AWB 2017 An Exploration of the Plantation past and Perspective filled future
By Sharon Schoenfeld
This is my first experience in the South, a completely different atmosphere and historically filled past than my native Seattle, Washington. So going to a plantation brought my dreams from US history class, of visiting American historical landmarks, to fruition. We walked through the McLeod plantation led by our knowledgeable tour guide, Paul. We learned about the slaves who worked the cotton, corn, hay, and other crops on the 37 acres of property. I found inspiration from each word that Paul said. He took us from place to place sharing about how bricks were made, lives were impacted, and dreams were crushed. Furthermore, he took my experience further when he took one of my madrichim (counselors) and me to the recently planted cotton field and talked to us about what the plantation teaches us. He spoke on the unbroken line he found from slavery to now of institutional incarceration and voter suppression. This drew a line for me between the present and the past, Paul gave me the needed call to action and recognition that the past is repeating itself, that we need to work harder to create a broken link.
This is the purpose of Young Judaea’s Alternative Winter Break; it gives us opportunity to find injustice and gives us the tools to approach it.
The tools that we are given to explore injustice are created in Peulot (Activities), and this particular peulah came from an outside organization. The Transformative Teaching Collective is a group of individuals that give education social justice talks to groups. In our session, we discussed social identity and its effect on how we perceive the world. In the other part of the programming, we experienced a social barometer, a method often used in Young Judaea, where we were given statements and stood in a corner of the room that described how much we agreed or disagreed with the statement. I pulled inspiration from the perspectives that we discussed with the barometer, seeing how different members of our movement and other outside community members experience race. Each time I heard a new person talk I had an opinion on what they said and found myself finding their justifications relevant and valid. The moment that stood out to me was when we discussed the statement on: People of color self-segregate and therefore don’t allow diversification and continues the racism in the country. I heard different people give their perspectives on how their reality is shaped by race. I responded with an idea about how I don’t fully agree with the statement because America is focused on assimilation and how that isn’t always the answer. I learned the value of perspective and the activity gave me the tools to take back to my community.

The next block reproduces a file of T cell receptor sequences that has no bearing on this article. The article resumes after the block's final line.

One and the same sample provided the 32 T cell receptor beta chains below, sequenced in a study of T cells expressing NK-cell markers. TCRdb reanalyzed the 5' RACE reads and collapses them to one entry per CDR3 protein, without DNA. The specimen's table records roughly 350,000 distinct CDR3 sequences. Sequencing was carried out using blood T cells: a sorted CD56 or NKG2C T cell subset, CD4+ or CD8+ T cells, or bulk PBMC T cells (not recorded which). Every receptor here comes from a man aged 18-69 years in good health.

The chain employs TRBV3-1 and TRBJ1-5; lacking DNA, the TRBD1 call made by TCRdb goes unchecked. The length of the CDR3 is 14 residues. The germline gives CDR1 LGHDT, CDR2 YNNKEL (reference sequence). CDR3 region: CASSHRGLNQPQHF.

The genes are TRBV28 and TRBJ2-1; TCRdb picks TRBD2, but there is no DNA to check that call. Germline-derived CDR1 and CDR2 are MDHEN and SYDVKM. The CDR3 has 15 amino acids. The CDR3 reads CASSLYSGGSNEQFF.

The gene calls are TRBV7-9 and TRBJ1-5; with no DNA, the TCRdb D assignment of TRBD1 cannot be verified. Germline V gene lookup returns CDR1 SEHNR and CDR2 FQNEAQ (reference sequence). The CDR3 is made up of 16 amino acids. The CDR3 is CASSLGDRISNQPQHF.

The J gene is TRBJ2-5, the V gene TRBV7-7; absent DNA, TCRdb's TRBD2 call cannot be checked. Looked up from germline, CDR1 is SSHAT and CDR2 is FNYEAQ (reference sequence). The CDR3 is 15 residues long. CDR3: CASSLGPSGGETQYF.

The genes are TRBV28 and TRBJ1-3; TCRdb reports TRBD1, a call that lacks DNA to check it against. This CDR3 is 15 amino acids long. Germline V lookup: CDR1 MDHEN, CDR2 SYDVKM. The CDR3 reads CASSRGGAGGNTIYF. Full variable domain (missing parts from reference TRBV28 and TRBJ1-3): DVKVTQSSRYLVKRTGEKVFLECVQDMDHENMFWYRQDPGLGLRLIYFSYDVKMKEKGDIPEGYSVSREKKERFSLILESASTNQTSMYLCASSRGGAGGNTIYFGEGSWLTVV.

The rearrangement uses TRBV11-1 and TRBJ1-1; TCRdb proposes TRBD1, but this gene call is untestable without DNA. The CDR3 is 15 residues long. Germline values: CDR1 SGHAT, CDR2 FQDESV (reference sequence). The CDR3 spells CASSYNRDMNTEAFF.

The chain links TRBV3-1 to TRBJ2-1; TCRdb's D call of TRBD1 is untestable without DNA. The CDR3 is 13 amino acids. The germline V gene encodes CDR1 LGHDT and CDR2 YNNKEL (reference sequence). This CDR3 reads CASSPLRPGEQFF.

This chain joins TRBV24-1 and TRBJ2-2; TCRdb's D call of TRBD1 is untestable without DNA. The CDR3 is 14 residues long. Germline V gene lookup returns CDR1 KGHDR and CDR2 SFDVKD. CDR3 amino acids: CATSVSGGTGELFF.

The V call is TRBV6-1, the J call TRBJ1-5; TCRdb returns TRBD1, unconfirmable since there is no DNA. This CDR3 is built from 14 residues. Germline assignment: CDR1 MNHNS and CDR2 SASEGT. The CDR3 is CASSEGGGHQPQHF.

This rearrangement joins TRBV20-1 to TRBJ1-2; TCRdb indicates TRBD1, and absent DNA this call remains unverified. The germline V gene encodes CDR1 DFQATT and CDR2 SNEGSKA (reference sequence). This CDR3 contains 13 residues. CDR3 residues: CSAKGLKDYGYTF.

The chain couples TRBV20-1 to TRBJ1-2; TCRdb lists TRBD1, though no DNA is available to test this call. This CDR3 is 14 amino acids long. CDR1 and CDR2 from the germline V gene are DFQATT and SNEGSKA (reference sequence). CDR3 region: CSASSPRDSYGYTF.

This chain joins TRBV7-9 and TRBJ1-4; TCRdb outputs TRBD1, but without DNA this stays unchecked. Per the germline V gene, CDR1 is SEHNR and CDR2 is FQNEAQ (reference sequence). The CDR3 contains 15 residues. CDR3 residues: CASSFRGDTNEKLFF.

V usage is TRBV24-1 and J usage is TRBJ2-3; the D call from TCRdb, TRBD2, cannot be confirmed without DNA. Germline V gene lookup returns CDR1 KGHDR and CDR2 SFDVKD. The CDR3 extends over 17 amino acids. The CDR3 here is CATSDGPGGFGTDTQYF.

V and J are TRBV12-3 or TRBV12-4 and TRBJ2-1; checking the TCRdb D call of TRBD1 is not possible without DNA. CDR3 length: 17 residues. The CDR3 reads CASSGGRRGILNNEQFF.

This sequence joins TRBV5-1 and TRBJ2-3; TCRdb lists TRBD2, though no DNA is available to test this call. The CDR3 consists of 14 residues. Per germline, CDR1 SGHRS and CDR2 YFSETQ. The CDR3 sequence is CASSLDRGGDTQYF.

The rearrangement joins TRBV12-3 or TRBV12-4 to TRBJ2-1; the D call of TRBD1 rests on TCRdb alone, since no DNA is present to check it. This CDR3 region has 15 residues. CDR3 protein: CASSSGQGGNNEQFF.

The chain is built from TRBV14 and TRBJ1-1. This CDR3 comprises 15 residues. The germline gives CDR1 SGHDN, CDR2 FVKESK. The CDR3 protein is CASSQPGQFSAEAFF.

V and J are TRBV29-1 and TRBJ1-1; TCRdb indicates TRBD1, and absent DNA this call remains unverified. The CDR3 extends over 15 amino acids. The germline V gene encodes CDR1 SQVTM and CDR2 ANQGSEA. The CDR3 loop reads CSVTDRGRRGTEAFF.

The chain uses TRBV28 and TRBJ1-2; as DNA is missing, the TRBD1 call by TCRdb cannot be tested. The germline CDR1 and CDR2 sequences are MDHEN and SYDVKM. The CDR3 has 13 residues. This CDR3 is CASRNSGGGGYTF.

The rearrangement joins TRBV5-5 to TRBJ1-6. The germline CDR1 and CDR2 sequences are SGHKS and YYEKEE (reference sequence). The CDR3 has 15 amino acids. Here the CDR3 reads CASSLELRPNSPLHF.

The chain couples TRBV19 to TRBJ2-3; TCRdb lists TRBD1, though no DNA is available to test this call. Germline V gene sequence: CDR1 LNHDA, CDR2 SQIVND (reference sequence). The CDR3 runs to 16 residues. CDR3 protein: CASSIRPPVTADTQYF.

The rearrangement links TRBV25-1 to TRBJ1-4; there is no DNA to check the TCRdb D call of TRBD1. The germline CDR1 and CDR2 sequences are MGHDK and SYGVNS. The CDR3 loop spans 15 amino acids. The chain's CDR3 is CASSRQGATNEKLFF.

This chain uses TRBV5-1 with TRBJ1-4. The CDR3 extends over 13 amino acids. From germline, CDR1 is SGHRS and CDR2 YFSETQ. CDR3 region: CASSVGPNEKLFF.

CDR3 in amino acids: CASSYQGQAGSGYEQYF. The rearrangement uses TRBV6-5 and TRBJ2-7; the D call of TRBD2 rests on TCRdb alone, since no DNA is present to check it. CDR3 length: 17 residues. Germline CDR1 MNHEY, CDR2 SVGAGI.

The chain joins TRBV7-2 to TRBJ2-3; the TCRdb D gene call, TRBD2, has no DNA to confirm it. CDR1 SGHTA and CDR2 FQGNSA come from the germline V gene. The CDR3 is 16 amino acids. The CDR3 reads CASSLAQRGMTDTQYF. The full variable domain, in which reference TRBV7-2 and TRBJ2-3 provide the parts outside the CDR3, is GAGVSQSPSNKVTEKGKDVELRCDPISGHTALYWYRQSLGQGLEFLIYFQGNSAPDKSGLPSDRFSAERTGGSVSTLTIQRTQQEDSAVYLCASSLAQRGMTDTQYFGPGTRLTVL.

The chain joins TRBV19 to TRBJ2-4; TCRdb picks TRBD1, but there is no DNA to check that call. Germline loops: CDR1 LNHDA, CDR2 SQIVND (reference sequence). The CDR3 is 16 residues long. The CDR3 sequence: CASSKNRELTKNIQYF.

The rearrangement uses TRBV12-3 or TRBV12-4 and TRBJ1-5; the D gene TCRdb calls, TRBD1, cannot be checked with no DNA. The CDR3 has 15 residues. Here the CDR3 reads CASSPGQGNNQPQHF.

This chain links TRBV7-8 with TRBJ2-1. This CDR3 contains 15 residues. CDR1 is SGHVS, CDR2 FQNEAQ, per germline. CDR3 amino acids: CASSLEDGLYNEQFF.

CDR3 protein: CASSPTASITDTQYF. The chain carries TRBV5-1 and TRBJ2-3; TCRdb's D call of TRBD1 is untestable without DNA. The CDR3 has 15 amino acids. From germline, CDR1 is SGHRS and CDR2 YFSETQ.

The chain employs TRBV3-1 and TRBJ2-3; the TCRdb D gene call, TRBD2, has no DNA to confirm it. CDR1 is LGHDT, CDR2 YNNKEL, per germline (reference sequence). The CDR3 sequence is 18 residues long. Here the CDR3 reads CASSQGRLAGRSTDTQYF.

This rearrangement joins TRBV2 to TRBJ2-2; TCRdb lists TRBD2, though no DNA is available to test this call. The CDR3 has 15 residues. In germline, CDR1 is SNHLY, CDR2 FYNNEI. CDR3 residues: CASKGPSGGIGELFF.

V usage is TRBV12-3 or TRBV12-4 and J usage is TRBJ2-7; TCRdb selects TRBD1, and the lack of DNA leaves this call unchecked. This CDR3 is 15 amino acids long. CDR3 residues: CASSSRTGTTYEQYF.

~ Raviv Cohen; 12th grade, Sammamish, Washington